From the moneyís I have saved on groceryís I have been able to stock up on ammo. I took the advice on the recommendations from other Rubiís on what I should have on hand and with a little planning and watching the sporting goods sales we are good on everything but shotgun ammo. Thatís because I bought my hubby a shotgun for Christmas and he is shooting it up faster than I can buy it. But, thatís a good thing cause heís a good shot and we are practicing together. He now appreciates the fact that since our finances have gotten a bit tough due to the problem with the housing market we are not so flush and can still go out shooting together. Not to mention he is eating as well as he ever has.

My other serious consideration was water. We have many rivers around us so I figured we could always make it to the river for water. Well this is true, we have motorcycles so I thought we could always rig up something to go a few miles to the river to retrieve water. In the mean time I have found some other reasonably cheap solutions to have water on hand. Remember I live in town. I found empty 20gal. drums from a local natural food store, used to make beer with, for $5.00 a piece. I am told you can also go to the local Pepsi or Coca-Cola factory and get them as well. Bottom lineÖ. after picking up a few of these and watching yard sales for 5gal jugs we have about 200gals. Of water stored in our garage not really taking up all that much space. Our latest goal is to purchase a water purifier but we are short on funds at the moment. This will be the next thing we buy to purify the river water.

Some of the other things we have accomplished since we started are that we both have wanted to be independent of the grid in an emergency. We have been able to pick up a couple of reasonably priced 60 watt solar panels, a 1200 inverter, and a couple of deep cell batteries. Much more needs to be done here.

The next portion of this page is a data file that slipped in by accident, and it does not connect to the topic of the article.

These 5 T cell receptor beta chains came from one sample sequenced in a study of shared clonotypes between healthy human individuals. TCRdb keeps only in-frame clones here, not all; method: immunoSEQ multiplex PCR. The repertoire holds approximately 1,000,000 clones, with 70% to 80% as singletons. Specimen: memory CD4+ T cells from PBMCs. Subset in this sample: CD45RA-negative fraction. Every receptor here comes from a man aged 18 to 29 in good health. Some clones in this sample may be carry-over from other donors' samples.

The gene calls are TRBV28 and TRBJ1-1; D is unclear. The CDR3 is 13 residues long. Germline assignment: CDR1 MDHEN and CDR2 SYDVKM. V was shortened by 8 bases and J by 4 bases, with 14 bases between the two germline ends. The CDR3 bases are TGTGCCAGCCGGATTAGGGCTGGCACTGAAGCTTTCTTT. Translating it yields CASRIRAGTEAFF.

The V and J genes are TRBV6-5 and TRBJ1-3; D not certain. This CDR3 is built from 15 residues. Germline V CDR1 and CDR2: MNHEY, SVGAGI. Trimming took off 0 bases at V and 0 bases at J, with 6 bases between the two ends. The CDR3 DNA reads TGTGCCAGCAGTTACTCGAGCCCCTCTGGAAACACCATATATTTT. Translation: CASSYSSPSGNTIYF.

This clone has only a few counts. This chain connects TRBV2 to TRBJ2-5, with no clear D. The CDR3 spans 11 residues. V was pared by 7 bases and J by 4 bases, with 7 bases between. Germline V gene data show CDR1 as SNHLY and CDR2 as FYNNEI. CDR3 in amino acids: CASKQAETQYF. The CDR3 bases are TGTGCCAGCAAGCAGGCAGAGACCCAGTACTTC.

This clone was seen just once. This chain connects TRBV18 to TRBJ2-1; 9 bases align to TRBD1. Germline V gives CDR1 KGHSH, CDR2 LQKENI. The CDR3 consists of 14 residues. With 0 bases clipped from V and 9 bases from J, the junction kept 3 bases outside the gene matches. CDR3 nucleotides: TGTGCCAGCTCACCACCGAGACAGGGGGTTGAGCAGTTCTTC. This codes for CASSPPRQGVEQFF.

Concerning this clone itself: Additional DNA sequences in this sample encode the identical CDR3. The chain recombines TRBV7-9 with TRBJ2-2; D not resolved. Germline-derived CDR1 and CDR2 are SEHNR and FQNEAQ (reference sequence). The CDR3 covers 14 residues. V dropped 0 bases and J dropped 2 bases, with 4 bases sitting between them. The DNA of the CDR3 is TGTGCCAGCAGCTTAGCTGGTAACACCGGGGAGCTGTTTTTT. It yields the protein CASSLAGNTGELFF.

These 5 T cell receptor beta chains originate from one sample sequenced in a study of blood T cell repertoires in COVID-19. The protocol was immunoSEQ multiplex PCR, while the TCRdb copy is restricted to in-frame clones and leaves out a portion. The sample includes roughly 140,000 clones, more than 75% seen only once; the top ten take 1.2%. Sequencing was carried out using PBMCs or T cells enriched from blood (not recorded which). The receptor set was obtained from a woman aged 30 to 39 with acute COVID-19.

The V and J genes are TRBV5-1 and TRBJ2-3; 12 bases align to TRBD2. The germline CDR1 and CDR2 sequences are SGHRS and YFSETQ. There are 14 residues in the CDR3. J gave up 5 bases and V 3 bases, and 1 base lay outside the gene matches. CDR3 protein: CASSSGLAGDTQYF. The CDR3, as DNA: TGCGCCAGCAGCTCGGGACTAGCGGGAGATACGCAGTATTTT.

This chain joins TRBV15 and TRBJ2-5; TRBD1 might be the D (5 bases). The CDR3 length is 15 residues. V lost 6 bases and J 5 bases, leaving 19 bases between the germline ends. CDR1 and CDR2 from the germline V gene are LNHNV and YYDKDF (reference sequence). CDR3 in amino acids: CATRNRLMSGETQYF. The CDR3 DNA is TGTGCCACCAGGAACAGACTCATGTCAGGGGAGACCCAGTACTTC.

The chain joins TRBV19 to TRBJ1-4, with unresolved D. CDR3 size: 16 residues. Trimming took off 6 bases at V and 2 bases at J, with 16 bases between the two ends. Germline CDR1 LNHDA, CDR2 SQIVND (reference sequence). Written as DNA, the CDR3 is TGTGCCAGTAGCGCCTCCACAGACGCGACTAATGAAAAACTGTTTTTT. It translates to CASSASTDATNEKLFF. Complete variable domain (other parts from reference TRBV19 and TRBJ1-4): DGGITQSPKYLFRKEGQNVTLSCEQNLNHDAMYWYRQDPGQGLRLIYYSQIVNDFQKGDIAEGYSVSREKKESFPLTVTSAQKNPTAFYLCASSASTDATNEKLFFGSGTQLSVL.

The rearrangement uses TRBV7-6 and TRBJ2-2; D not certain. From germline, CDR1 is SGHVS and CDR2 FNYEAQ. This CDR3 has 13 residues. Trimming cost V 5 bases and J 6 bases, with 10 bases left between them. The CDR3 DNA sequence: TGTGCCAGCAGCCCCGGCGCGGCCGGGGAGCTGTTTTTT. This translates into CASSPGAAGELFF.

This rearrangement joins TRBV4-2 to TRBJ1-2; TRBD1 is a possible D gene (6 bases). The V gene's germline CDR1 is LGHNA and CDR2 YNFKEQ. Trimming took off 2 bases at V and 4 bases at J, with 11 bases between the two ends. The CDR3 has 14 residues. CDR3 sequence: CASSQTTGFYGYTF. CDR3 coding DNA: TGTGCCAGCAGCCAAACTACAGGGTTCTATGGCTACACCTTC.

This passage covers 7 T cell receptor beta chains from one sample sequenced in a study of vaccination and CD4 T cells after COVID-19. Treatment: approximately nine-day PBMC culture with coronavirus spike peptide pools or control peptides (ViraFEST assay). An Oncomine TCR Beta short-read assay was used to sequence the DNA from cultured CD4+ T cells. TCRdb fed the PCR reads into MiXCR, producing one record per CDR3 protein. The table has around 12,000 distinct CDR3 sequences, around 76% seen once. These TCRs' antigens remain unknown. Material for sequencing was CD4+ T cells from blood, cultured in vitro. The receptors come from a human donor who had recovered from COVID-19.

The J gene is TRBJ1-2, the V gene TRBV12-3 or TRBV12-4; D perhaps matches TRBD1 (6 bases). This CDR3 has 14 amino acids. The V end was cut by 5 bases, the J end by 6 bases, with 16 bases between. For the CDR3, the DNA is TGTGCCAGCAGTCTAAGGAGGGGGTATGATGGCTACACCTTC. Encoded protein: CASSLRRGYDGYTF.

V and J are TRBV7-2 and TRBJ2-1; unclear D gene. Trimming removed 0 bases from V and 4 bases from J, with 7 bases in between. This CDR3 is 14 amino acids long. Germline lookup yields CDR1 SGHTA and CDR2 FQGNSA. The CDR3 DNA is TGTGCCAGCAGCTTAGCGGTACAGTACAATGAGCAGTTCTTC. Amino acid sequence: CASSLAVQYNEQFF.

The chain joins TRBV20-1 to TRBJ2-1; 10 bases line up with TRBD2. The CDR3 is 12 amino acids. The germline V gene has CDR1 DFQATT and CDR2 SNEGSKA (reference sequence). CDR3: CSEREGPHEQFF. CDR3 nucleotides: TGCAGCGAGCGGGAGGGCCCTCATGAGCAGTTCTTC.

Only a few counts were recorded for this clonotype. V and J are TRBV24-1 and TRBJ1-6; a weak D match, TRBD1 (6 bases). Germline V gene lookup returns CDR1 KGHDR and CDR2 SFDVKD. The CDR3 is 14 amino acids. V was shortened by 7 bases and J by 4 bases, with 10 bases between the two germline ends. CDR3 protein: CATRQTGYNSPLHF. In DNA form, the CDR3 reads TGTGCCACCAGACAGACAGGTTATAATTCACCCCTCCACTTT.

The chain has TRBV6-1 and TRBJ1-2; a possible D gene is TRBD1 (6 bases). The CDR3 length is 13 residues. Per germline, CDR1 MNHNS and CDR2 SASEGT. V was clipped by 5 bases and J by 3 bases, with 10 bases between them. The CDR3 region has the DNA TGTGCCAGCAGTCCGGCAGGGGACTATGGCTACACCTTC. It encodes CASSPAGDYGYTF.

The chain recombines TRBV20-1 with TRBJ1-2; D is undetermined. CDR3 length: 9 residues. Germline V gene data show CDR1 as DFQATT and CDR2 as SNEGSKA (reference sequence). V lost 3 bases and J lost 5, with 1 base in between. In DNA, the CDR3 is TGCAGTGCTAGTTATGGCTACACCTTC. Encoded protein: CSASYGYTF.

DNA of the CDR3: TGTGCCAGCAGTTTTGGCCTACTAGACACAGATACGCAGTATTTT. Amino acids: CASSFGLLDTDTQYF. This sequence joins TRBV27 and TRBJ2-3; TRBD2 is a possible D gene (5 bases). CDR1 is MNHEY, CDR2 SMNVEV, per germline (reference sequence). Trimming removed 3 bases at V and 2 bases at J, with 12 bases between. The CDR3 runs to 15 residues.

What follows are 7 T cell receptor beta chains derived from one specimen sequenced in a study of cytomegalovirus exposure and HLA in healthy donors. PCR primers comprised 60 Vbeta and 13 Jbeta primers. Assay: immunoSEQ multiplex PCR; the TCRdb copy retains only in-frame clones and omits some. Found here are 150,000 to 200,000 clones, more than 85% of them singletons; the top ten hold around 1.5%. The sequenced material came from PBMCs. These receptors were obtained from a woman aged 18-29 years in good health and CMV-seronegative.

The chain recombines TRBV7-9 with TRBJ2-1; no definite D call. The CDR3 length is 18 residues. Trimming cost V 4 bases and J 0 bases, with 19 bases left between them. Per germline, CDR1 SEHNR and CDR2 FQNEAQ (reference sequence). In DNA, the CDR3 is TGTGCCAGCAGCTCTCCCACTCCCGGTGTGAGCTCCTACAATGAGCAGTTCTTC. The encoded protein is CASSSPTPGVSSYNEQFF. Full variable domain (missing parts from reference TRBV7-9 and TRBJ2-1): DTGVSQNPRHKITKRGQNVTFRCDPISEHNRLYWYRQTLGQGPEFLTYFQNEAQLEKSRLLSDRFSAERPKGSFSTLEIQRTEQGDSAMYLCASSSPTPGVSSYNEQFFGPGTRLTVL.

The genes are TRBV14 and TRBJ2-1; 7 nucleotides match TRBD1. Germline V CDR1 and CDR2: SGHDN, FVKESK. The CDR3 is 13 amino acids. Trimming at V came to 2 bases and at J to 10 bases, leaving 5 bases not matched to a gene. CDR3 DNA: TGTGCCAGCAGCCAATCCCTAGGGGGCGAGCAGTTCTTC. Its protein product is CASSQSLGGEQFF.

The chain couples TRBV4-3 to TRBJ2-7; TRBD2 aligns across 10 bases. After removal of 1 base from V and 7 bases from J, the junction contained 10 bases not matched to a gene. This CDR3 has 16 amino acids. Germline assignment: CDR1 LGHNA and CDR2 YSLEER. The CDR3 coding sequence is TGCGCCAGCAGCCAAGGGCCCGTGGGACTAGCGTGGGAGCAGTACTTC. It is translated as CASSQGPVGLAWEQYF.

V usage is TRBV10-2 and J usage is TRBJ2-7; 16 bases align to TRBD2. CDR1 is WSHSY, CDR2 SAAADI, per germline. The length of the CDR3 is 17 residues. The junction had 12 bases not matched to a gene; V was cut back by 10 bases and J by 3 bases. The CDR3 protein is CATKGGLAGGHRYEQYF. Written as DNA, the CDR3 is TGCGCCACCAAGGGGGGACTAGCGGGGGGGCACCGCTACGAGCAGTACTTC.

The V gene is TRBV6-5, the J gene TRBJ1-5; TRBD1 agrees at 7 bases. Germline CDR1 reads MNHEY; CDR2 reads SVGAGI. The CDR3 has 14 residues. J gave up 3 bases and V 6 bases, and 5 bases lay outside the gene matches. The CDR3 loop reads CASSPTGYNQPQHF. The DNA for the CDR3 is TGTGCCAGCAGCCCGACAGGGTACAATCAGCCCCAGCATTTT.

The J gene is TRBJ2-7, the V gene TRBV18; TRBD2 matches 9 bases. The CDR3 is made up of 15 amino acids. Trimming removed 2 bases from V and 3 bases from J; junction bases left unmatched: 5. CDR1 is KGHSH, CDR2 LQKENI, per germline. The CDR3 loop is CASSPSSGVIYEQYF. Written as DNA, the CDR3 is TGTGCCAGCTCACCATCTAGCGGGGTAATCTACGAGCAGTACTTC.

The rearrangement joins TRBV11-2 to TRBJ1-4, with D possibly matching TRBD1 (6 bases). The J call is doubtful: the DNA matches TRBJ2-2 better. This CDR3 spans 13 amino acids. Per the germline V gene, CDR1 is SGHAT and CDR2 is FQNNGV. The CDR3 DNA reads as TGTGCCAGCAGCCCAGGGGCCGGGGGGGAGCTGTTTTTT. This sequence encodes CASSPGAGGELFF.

We have found several 5gal. gas cans at garage sales so we now have 50gals. of gasoline treated and stored. We also have about 100gals. of propane on hand.

I bought two large garbage cans on wheels that I store my extra dog food in. Each one holds 2 Ĺ 40lbs bags of dog food in. I also purchase canned food from the canned food store to mix it with. Since August we have many cases of canned dog food on hand. All of this can be easily loaded into our BOV or BOT in our case because it is on wheels. Every time I buy some canned food for the humans I get a case for the dogs. The cost really isnít that much more. Along this line I made up an emergency kit and BOB for the animals as well. Several months back I started acquiring a little extra bird food every time I bought some (we have 2 parrots), really not even noticeable financially at the time. I now have a 5 gal. bucket of extra feed.

We have gathered other things such as an emergency bag for each vehicle, a short-wave radio, some NBC supplies and equipment, more medical supplies, N100 masks, 1years worth of vegetable and herb seeds, and a nice little cash stash gathered from spare change and small bills tucked away here and there.

Doing all of these things has been a real blessing due to the fact that during the last four months our income has been cut to the point we have really had to tighten our belts. Because one of the first things I did when I started getting serious about this deal was buying extra storable food every time I went shopping. Between that and my canning and freezing it only took a few months to get to the point where we were able to only buy those things we like on sale. We are getting by on a very small food budget, eating as we always have, and so far, not depleting the food storage. In fact, I am still able to add to it although, not by much.

I accomplished this by:

  • Putting one foot in front of the other.
  • Doing just a little extra every day.
  • Opening my vision to see beyond today.
  • Not being blind to my surroundings.
  • Being open to all advice given.
  • Always acknowledging someone smarter than me and being grateful for free advice given from those with more knowledge and experience than me.
  • Being humble.
  • Everyday being ready to learn something new.
  • Not to get discouraged when it looks like Iím taking three steps forward, two steps backwards, Iím still getting ahead in the long run when the path is new.
  • Not getting overwhelmed and to sometimes just sit back, smell the roses, and take a long look at what has been accomplished as apposed to what needs to get done.